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“It’s a good feeling that we made something that feels taboo” Jim Cummings and PJ McCabe Talk The Beta Test

8 min read

Co-written, directed by, and starring both and , casts a spotlight on the toxicity of the Hollywood machine. The plot follows the decline of a Hollywood agent who, after receiving a mysterious letter for an anonymous sexual encounter, becomes ensnared in a sinister world of lying, infidelity, and data. Though a twisty and seductive , it is The Beta Test's frankness about the film industry that really lands. Whereas the topics of many films are rendered obsolete or outdated by the time that they are released, The Beta Test appears to become more and more relevant as time goes on. Since its debut at TriBeCa in , the industry has undergone a massive upheaval, and to some extent The Beta Test predicted those events. 

With The Beta Test recently released onto by , FILMHOUNDS sat down with Jim and PJ to discuss its prophetic nature, the current state of movie making, the freedom of short format films, and exactly how they follow up this sexy little number.  


The Beta Test highlights how broken the film and TV industry is. This message seems to be becoming even more relevant, especially with the strikes happening at the moment. Do you think the Hollywood machine is capable of change?

Jim Cummings: I think it's f*cked! 

PJ McCabe: I think it has to. I don't see how it goes back. I don't think they have a choice. 

JC: How they'd fix it is by making movies more indie. The thing that is forcing these places that were juggernauts to collapse, is gluttony. It's trying to make and grow at such a pace to compete with each other, and it's all slowly falling apart now. Even if you do a little bit of an Adam Curtis style history lesson of what the growth period of Netflix and the internet streaming age was about, right now it is a recession of quality of content and a disconnect from audiences. Meanwhile, the Daniels are winning Best Picture. You don't need to make a $150 million dollar movie to connect to people. It's very evident you just need to give money to young people who are talented. 

It was weird to be in the editing room for Beta Test and to watch 500 people get fired from CAA. The strike was still going on; the WGA packaging fight was still happening. So we were making the movie in real time with this thing that was happening and could have possibly uprooted and changed the history of Hollywood for the worse, but the WGA won. Now, there's moments, when you're watching Beta Test, where PJ's character comes up and he says, “make it a network television deal, not streaming. There's no money in streaming.” It's so funny to look at because that was something that we did in the writers room being “this might be niche, I don't know if anyone's gonna get it,” and now you watch it and it's prophetic.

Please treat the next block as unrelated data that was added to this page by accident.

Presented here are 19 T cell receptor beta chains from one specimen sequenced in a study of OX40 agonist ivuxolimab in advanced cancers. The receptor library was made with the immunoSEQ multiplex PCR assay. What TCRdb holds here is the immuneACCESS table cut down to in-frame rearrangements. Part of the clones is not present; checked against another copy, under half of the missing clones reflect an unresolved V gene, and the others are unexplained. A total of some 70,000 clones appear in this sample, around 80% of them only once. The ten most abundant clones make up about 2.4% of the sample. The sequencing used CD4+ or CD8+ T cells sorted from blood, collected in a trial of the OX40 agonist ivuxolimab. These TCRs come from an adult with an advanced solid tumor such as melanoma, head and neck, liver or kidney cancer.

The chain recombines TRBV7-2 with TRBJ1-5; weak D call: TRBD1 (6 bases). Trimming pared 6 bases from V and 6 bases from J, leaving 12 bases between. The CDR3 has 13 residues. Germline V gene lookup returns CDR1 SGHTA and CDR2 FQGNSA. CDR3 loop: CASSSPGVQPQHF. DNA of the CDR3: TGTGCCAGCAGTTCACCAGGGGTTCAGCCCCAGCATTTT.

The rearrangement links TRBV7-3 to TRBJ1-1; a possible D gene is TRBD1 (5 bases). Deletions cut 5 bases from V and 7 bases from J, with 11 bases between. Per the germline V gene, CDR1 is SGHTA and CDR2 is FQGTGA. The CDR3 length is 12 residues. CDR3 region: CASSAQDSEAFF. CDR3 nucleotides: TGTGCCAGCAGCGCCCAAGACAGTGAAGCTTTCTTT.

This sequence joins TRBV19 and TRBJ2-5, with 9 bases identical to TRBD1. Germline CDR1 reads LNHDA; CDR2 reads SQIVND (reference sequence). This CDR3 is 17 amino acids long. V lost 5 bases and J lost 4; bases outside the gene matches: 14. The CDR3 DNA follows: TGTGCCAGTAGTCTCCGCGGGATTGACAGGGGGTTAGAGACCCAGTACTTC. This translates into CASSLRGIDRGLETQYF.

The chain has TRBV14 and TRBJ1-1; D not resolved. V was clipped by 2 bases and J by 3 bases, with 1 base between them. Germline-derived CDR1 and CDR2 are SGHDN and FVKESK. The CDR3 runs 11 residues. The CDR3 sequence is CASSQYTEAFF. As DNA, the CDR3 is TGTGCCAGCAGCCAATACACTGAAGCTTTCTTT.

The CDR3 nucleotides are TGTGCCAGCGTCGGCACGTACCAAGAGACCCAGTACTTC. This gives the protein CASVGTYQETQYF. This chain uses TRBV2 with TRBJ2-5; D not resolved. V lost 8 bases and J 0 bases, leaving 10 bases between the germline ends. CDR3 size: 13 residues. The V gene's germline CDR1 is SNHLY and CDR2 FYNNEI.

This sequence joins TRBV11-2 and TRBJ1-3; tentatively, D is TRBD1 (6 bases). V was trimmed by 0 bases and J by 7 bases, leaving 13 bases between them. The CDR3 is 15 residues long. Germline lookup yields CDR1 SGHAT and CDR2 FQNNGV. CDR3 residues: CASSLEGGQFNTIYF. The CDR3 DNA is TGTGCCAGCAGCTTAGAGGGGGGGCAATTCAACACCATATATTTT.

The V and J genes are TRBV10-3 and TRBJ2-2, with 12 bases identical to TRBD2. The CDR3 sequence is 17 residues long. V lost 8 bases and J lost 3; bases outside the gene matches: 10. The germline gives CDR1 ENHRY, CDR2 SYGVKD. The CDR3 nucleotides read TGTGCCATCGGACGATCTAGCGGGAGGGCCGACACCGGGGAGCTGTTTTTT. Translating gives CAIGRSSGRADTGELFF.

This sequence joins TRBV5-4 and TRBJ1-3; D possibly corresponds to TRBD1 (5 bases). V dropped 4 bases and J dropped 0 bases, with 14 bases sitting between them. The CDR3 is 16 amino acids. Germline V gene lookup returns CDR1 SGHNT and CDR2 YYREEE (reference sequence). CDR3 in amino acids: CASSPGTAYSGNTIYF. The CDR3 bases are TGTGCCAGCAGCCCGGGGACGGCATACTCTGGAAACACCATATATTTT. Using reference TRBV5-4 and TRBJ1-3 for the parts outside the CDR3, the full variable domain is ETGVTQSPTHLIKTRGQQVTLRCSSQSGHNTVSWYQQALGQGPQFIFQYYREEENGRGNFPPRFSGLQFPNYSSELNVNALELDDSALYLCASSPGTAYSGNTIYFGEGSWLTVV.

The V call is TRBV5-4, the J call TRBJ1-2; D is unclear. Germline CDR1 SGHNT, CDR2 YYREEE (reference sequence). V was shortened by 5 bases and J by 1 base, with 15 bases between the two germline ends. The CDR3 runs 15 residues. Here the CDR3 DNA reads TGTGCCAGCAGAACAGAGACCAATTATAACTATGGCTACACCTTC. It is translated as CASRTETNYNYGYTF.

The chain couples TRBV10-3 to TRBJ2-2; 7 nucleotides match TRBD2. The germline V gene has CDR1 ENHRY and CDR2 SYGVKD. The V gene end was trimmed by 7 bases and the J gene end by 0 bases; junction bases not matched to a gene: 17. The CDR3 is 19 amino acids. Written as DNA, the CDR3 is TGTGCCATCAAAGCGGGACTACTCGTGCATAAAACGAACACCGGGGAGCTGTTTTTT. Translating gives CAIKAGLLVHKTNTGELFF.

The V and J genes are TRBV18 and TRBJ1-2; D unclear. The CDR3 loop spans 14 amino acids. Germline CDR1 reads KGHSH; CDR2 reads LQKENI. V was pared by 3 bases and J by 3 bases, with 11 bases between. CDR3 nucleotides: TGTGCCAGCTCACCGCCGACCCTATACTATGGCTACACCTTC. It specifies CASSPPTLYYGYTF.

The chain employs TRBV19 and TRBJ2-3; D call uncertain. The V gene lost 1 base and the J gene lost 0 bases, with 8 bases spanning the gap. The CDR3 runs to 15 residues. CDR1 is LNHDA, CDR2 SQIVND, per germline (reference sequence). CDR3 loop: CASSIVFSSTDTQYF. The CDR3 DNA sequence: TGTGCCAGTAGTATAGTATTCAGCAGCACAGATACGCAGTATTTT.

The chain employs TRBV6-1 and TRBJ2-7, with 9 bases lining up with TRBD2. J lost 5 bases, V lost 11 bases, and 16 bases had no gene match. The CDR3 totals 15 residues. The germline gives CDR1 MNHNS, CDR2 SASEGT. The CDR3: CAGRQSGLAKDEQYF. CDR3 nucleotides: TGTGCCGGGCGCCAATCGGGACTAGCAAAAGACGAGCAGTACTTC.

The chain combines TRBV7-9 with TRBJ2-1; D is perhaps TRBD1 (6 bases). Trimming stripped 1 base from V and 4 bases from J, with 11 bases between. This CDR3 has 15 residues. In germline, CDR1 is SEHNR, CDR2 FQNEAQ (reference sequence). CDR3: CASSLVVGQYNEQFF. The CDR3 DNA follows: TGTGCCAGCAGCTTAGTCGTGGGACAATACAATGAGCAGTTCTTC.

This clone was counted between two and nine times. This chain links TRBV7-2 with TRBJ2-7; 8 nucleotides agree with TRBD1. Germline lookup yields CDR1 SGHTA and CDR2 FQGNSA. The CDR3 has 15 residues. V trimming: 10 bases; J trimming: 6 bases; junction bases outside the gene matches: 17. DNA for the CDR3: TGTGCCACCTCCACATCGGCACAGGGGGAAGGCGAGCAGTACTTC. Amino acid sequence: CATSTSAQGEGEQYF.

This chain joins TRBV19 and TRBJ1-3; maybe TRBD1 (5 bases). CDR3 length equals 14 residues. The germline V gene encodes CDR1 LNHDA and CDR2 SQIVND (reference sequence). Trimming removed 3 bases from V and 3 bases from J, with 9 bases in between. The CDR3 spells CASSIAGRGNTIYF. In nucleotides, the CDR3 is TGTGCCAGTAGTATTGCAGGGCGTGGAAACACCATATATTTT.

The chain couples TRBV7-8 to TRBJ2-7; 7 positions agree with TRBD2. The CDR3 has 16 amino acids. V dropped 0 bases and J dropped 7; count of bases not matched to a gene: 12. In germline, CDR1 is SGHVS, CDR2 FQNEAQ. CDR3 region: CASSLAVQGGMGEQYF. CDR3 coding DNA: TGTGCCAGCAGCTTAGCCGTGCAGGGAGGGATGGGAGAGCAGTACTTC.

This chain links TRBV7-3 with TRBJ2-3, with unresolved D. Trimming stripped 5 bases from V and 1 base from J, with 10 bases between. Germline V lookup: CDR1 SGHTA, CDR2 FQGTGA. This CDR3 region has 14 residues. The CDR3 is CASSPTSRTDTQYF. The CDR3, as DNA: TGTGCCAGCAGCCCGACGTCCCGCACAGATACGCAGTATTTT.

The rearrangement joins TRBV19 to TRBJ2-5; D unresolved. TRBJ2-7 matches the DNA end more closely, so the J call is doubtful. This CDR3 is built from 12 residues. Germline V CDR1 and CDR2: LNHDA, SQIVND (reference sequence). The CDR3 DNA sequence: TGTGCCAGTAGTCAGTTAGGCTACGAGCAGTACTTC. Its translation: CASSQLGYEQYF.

PJM: Yeah, it feels like where there was smoke, there was fire. I didn't think it was going to escalate this quickly. I think just a chain of events occurred that had led us to a place where things are truly in more flux than I ever could have imagined. 


The Beta Test features an A.I. capable of tracking down people's ‘perfect' partner. Again, since the film released A.I has become a big issue. What are your feelings on the technology? Is Skynet going to take over Hollywood? 

JC: I think Skynet has already taken over Hollywood. So many of the movies that are made are already very formulaic and based on algorithms mandate and taste clusters. I think that we make films independently as a reaction to that. I think audiences can tell when something is mandated, or driven by something that is not craftsmanship or care for an audience, but I think we are a bit doomed… I don't know. I think artwork will get exponentially better. The ceiling was raised on what is possible for artwork because of A.I. I think it will give the power to people in their garages to make something that competes at the visual and auditory level of Marvel, while also having sex scenes, and cursing and violence, which is all I want to see on the big screen.  

Skynet will do the Skynet thing, and I think in the next 10 years it would be very possible to compete with Skynet from a garage just like Johnny PayPal does in his basement in the film. 

PJM: On the technology side of Beta, I never foresaw it happening this quickly, where now, a lot of the algorithms of technology in Beta are so outdated because the AI has become a thousand times what Johnny PayPal is doing. It's happening all over every industry and every part of the world, and that's really frightening. I think that's why a lot of people are having this existential angst right now, not just in the film industry, in every industry. I think it's a thing where you have to either learn how to use and embrace it, or you're kind of out.